Interestingly, the previous memorable campaigns of 1992 and 2003 also saw the Swiss team play against France abroad. Both games ended with a Swiss victory (1992: QF won 3-2 in Nîmes; 2003: QF won 3-2 in Toulouse). At the same time, these were the only two Swiss victories in 12 encounters with France.
The preparation of the Swiss team for the final was overshadowed by the back injury of Roger Federer. He was playing at the London Masters the week before and won the semifinal in a very tight match against Wawrinka, during which he injured his back. He subsequently had to withdraw from the final against Novak Djokovic, and he was unable to practice until the late evening of Wednesday before the final. This left Federer with very limited practice time for the transition from hard court (on which he played in Paris and London) to the clay court in Villeneuve-d'Ascq. The French team had no injury to report and prepared during 10 days on clay before the final.
The captains nominated the following players:
Federer's injury triggered discussions about the possible late nomination of a substitute. Yann Marti (ATP 227) was considered as a replacement, clay being his favourite type of court. Finally, Federer's health improved, and no further nomination was made.
Despite a good end of season (runner-up in the ATP 1000 Shanghai), Gilles Simon, who had a better ranking than Benneteau and Gasquet (ATP 21), was left out of the French team. This was probably due to his bad previous results in Davis Cup and his inability to win decisive games in this competition.
|Stade Pierre-Mauroy, Lille, France
21-23 November 2014
After winning the Davis Cup for the first time, titleholder Switzerland travelled to Belgium for the first round. Both Federer and Wawrinka announced that they would not play. Therefore, captain Severin Lüthi called the following players:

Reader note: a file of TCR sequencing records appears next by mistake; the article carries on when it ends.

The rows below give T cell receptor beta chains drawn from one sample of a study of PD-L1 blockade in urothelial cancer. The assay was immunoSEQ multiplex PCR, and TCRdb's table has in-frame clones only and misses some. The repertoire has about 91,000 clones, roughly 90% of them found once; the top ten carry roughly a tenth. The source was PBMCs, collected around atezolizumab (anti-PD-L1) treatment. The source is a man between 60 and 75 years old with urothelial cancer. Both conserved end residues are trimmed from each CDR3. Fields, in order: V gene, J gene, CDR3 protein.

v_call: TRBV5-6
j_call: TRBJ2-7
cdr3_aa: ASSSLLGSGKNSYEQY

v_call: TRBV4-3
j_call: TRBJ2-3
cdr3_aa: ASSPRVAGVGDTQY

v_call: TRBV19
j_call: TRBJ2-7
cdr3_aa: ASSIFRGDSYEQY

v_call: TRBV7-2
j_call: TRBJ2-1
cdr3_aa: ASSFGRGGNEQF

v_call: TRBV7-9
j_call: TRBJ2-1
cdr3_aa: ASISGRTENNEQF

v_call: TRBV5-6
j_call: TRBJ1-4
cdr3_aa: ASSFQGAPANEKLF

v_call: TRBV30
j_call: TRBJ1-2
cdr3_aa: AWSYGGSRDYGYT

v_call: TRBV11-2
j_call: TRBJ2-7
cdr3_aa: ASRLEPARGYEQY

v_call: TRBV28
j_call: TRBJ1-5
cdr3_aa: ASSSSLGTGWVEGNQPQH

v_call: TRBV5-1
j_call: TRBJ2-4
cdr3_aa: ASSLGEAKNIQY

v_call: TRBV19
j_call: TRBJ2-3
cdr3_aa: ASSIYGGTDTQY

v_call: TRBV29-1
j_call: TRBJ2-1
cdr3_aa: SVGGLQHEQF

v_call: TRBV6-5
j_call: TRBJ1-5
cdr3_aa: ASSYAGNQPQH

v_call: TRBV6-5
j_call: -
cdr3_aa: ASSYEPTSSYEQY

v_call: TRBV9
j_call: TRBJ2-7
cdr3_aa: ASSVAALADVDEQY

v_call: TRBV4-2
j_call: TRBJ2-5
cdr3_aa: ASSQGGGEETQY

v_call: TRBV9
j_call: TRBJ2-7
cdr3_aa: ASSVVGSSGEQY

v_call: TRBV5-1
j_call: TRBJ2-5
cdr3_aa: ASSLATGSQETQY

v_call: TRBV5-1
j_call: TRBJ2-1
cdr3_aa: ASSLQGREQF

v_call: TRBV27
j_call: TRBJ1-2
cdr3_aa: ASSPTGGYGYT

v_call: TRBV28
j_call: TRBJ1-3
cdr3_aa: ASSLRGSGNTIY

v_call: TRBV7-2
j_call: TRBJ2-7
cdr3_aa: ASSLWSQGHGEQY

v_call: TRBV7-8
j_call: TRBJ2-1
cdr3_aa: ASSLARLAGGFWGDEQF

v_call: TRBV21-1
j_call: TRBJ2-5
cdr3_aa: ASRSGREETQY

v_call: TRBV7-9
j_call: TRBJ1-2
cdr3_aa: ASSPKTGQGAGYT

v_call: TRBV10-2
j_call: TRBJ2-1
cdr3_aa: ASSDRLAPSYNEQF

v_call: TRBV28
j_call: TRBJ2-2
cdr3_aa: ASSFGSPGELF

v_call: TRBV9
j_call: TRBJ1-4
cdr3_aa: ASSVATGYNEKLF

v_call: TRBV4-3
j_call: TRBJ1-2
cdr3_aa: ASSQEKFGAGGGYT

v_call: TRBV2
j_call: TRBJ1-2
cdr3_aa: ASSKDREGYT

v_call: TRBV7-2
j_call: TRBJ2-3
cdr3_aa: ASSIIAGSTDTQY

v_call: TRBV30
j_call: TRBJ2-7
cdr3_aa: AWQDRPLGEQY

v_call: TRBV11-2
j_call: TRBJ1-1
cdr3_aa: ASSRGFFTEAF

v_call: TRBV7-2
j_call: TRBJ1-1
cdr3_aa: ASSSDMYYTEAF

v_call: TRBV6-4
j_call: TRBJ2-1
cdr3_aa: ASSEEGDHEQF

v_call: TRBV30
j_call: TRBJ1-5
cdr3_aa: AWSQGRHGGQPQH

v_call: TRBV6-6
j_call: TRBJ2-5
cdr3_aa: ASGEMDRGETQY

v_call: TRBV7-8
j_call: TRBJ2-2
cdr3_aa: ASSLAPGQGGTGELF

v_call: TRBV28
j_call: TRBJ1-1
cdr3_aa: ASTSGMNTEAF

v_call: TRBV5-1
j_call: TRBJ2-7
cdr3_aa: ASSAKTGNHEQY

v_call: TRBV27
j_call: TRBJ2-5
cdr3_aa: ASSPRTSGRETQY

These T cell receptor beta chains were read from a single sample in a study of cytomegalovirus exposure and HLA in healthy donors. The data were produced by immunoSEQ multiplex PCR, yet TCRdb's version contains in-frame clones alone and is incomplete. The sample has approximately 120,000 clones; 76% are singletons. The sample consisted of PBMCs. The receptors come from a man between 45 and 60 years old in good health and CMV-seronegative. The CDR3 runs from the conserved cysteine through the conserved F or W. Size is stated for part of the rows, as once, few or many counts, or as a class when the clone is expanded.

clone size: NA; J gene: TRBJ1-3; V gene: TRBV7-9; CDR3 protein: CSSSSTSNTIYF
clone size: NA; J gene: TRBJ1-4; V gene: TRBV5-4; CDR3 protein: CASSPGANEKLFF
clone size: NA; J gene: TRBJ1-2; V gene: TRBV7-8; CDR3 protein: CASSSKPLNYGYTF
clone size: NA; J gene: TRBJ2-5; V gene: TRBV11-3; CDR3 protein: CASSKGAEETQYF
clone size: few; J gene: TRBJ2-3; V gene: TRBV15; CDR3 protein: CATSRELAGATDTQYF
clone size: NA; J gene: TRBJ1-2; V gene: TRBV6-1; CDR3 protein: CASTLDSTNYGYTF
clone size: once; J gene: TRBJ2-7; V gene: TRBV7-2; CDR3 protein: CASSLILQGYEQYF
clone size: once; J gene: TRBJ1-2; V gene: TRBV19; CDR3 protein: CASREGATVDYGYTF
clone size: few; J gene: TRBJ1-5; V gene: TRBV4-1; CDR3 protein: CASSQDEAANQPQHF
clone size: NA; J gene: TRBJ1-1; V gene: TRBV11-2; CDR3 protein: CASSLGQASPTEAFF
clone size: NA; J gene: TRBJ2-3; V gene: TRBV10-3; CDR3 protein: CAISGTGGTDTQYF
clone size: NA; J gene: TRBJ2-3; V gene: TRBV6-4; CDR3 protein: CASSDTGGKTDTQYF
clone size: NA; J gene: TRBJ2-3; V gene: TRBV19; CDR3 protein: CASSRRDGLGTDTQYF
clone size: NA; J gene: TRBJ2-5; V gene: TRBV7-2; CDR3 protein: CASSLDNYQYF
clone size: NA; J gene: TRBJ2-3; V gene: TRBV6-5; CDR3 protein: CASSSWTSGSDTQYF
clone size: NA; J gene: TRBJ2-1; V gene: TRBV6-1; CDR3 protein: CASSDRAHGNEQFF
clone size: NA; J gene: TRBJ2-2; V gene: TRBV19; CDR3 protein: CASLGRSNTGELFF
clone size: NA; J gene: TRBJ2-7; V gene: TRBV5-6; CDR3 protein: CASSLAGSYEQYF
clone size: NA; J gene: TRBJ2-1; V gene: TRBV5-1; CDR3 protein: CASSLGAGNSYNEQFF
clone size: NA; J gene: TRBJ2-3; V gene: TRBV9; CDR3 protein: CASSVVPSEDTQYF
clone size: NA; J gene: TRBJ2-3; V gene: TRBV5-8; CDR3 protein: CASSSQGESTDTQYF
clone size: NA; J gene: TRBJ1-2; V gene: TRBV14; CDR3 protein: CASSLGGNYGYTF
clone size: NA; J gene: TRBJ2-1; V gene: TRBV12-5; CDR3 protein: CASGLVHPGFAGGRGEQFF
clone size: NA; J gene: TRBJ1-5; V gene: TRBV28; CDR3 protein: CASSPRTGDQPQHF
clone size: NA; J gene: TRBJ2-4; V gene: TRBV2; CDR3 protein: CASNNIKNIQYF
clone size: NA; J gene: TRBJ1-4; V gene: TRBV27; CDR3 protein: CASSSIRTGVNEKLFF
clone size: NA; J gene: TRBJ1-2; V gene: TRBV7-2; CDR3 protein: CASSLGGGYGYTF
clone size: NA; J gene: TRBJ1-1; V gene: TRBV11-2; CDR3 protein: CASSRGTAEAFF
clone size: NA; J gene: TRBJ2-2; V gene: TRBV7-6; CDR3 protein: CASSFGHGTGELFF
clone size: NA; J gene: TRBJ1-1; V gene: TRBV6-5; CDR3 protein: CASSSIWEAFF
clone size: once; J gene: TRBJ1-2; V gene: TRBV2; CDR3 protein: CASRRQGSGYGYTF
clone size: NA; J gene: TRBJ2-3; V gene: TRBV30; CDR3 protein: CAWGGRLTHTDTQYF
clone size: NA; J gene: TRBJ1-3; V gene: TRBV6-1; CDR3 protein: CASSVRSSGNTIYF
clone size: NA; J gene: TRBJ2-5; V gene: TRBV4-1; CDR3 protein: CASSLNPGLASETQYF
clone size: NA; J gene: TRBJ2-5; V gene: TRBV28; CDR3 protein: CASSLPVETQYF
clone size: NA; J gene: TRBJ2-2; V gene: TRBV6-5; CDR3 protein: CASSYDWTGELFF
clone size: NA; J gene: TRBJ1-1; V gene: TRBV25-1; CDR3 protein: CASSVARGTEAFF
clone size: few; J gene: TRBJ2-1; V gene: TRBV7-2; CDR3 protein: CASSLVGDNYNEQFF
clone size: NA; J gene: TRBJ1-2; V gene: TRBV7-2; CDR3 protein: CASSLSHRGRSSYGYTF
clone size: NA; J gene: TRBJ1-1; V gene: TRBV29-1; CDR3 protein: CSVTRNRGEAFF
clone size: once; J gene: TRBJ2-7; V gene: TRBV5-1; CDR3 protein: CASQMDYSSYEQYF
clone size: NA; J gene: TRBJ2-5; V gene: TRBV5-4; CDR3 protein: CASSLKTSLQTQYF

Yann Marti (ATP no. 294), Adrien Bossel (ATP no. 324), Henri Laaksonen (ATP no. 344) and Michael Lammer (ATP no. 541). Marco Chiudinelli (ATP no. 226) was still recovering from an injury and was not called.
This was the first selection for both Marti and Bossel.
The tie was overshadowed by the decision of Yann Marti to leave the team after the captain had decided not to nominate him for the Friday singles. Marti left the team on Friday with only three players available for the tie. Switzerland lost the tie 3-2 (despite Henri Laaksonen's winning both his singles), and Marti was heavily criticized in Switzerland. The president of Swiss Tennis even stated that he would never tolerate Marti's presence on the team again and that he would prefer to play in the continental zone with serious people, than in the World Group with Marti.
Michael Lammer announced his retirement after the Belgium tie.
The Swiss team secured its spot in the World Group by winning the play-off game against the Netherlands 4-1 in Geneva. Both Roger Federer and Stan Wawrinka played the tie. They both needed to play one Davis Cup tie during the year in order to guarantee a spot in the 2016 Olympics in Rio de Janeiro.
In 2016, Switzerland faced Italy abroad for the first round, without Federer and Wawrinka. The captain called Laaksonen, Chiudinelli, Bossel and a newcomer from Geneva, Antoine Bellier. Switzerland lost 5-0. Chiudinelli and Wawrinka were not called for the play-off in Uzbekistan, while Federer was taking a long break to recover from a knee injury, so that Switzerland had to play again with a B team, led by Laaksonen and Bellier. The tie was played on a clay court in Tashkent. Switzerland won 3-2 and confirmed its spot in the World Group.
In 2017, The Swiss B team (Laaksonen, Chiudinelli, Bellier, Bossel) lost the first round 5-0 to the USA in Alabama. It was the second 5-0 in a row for the US team against Switzerland, after they had won 5-0 against a team with Federer and Wawrinka in Fribourg in 2012.
The memorable semifinal of 1992 marked the beginning of a love story between the Swiss team and the Palexpo in Geneva. It is by far the most frequently used venue for home ties and can be considered the Swiss temple of tennis.
1. Geneva, Palexpo: 10 ties (1992, 1995, 1996, 2005, 2006, 2007, 2013, 2014 (QF and SF), 2015)
2. Neuchâtel, Patinoires du Littoral: 3 ties (1999, 2001, 2013)
3. Fribourg, Forum: 2 ties (2005, 2012)
4. Lausanne, Patinoire de Malley: 2 ties (2004, 2008)
5. Zurich, Saalsporthalle: 2 ties (1998, 1999)
6. Biel, Tissot Arena (2017), Bern, PostFinance Arena (2011), Kreuzlingen (2008), Geneva, Arena (2006), Basel, St. Jakobshalle (2001), St. Gallen, Kreuzbleichhalle (2000), Locarno, FEVI (1997), Olten, Stadthalle (1996): 1 tie